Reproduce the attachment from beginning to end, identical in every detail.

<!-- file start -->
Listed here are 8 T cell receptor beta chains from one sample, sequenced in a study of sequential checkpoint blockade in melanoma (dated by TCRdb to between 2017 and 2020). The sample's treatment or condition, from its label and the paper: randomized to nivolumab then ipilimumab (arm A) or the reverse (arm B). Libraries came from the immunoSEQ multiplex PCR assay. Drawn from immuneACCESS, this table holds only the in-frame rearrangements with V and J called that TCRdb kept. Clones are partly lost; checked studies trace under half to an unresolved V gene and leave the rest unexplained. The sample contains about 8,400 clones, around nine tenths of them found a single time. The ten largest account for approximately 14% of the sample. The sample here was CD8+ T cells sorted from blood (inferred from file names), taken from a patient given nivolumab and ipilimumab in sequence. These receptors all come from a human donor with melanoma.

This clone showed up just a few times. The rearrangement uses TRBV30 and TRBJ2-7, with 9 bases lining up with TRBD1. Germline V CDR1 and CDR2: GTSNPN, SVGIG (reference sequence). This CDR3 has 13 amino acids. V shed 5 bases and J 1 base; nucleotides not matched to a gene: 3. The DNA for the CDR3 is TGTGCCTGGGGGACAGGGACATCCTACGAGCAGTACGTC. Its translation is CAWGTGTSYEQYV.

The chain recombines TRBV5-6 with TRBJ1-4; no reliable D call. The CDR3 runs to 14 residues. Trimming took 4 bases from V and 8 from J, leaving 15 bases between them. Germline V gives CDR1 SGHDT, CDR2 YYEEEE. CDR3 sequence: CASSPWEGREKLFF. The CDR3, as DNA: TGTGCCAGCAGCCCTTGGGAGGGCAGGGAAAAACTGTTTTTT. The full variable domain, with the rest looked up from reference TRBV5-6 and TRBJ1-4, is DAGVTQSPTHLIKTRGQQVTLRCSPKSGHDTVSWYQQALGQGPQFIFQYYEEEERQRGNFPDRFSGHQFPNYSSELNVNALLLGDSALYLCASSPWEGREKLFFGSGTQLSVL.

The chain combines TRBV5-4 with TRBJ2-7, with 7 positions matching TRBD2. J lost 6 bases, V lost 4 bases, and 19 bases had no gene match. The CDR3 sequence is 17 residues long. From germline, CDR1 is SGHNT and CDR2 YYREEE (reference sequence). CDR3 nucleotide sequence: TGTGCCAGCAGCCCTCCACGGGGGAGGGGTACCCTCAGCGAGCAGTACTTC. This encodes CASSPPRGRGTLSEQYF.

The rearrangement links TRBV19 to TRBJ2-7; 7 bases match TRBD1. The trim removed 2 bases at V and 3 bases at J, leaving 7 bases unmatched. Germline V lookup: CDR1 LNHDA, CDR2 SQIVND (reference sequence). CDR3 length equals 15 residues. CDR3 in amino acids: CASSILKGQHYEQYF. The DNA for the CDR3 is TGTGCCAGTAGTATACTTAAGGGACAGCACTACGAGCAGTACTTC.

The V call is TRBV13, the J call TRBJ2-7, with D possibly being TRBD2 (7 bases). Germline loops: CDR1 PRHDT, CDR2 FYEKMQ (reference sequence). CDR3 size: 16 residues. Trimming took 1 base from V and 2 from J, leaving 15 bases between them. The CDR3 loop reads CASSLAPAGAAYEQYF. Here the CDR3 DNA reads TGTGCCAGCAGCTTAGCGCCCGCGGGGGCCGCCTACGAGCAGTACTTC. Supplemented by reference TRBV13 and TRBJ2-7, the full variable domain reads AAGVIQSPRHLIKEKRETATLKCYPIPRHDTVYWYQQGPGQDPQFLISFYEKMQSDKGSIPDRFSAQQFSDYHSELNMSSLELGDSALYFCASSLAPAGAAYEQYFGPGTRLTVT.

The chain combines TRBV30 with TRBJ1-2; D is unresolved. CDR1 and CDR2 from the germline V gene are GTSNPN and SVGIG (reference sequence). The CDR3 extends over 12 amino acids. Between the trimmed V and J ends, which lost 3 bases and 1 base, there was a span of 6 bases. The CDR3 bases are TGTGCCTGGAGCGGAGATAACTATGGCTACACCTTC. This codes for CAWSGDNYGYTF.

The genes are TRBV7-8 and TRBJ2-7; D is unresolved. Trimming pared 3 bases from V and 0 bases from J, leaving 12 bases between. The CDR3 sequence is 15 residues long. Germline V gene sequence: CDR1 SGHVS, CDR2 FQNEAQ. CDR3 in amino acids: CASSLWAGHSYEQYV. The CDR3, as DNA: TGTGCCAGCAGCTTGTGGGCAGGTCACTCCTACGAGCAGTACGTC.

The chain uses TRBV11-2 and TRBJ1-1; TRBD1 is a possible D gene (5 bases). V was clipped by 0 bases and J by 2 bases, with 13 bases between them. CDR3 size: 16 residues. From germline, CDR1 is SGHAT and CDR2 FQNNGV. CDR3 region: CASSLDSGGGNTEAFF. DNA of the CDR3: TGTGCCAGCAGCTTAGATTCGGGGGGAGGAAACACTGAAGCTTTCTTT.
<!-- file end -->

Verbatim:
Listed here are 8 T cell receptor beta chains from one sample, sequenced in a study of sequential checkpoint blockade in melanoma (dated by TCRdb to between 2017 and 2020). The sample's treatment or condition, from its label and the paper: randomized to nivolumab then ipilimumab (arm A) or the reverse (arm B). Libraries came from the immunoSEQ multiplex PCR assay. Drawn from immuneACCESS, this table holds only the in-frame rearrangements with V and J called that TCRdb kept. Clones are partly lost; checked studies trace under half to an unresolved V gene and leave the rest unexplained. The sample contains about 8,400 clones, around nine tenths of them found a single time. The ten largest account for approximately 14% of the sample. The sample here was CD8+ T cells sorted from blood (inferred from file names), taken from a patient given nivolumab and ipilimumab in sequence. These receptors all come from a human donor with melanoma.

This clone showed up just a few times. The rearrangement uses TRBV30 and TRBJ2-7, with 9 bases lining up with TRBD1. Germline V CDR1 and CDR2: GTSNPN, SVGIG (reference sequence). This CDR3 has 13 amino acids. V shed 5 bases and J 1 base; nucleotides not matched to a gene: 3. The DNA for the CDR3 is TGTGCCTGGGGGACAGGGACATCCTACGAGCAGTACGTC. Its translation is CAWGTGTSYEQYV.

The chain recombines TRBV5-6 with TRBJ1-4; no reliable D call. The CDR3 runs to 14 residues. Trimming took 4 bases from V and 8 from J, leaving 15 bases between them. Germline V gives CDR1 SGHDT, CDR2 YYEEEE. CDR3 sequence: CASSPWEGREKLFF. The CDR3, as DNA: TGTGCCAGCAGCCCTTGGGAGGGCAGGGAAAAACTGTTTTTT. The full variable domain, with the rest looked up from reference TRBV5-6 and TRBJ1-4, is DAGVTQSPTHLIKTRGQQVTLRCSPKSGHDTVSWYQQALGQGPQFIFQYYEEEERQRGNFPDRFSGHQFPNYSSELNVNALLLGDSALYLCASSPWEGREKLFFGSGTQLSVL.

The chain combines TRBV5-4 with TRBJ2-7, with 7 positions matching TRBD2. J lost 6 bases, V lost 4 bases, and 19 bases had no gene match. The CDR3 sequence is 17 residues long. From germline, CDR1 is SGHNT and CDR2 YYREEE (reference sequence). CDR3 nucleotide sequence: TGTGCCAGCAGCCCTCCACGGGGGAGGGGTACCCTCAGCGAGCAGTACTTC. This encodes CASSPPRGRGTLSEQYF.

The rearrangement links TRBV19 to TRBJ2-7; 7 bases match TRBD1. The trim removed 2 bases at V and 3 bases at J, leaving 7 bases unmatched. Germline V lookup: CDR1 LNHDA, CDR2 SQIVND (reference sequence). CDR3 length equals 15 residues. CDR3 in amino acids: CASSILKGQHYEQYF. The DNA for the CDR3 is TGTGCCAGTAGTATACTTAAGGGACAGCACTACGAGCAGTACTTC.

The V call is TRBV13, the J call TRBJ2-7, with D possibly being TRBD2 (7 bases). Germline loops: CDR1 PRHDT, CDR2 FYEKMQ (reference sequence). CDR3 size: 16 residues. Trimming took 1 base from V and 2 from J, leaving 15 bases between them. The CDR3 loop reads CASSLAPAGAAYEQYF. Here the CDR3 DNA reads TGTGCCAGCAGCTTAGCGCCCGCGGGGGCCGCCTACGAGCAGTACTTC. Supplemented by reference TRBV13 and TRBJ2-7, the full variable domain reads AAGVIQSPRHLIKEKRETATLKCYPIPRHDTVYWYQQGPGQDPQFLISFYEKMQSDKGSIPDRFSAQQFSDYHSELNMSSLELGDSALYFCASSLAPAGAAYEQYFGPGTRLTVT.

The chain combines TRBV30 with TRBJ1-2; D is unresolved. CDR1 and CDR2 from the germline V gene are GTSNPN and SVGIG (reference sequence). The CDR3 extends over 12 amino acids. Between the trimmed V and J ends, which lost 3 bases and 1 base, there was a span of 6 bases. The CDR3 bases are TGTGCCTGGAGCGGAGATAACTATGGCTACACCTTC. This codes for CAWSGDNYGYTF.

The genes are TRBV7-8 and TRBJ2-7; D is unresolved. Trimming pared 3 bases from V and 0 bases from J, leaving 12 bases between. The CDR3 sequence is 15 residues long. Germline V gene sequence: CDR1 SGHVS, CDR2 FQNEAQ. CDR3 in amino acids: CASSLWAGHSYEQYV. The CDR3, as DNA: TGTGCCAGCAGCTTGTGGGCAGGTCACTCCTACGAGCAGTACGTC.

The chain uses TRBV11-2 and TRBJ1-1; TRBD1 is a possible D gene (5 bases). V was clipped by 0 bases and J by 2 bases, with 13 bases between them. CDR3 size: 16 residues. From germline, CDR1 is SGHAT and CDR2 FQNNGV. CDR3 region: CASSLDSGGGNTEAFF. DNA of the CDR3: TGTGCCAGCAGCTTAGATTCGGGGGGAGGAAACACTGAAGCTTTCTTT.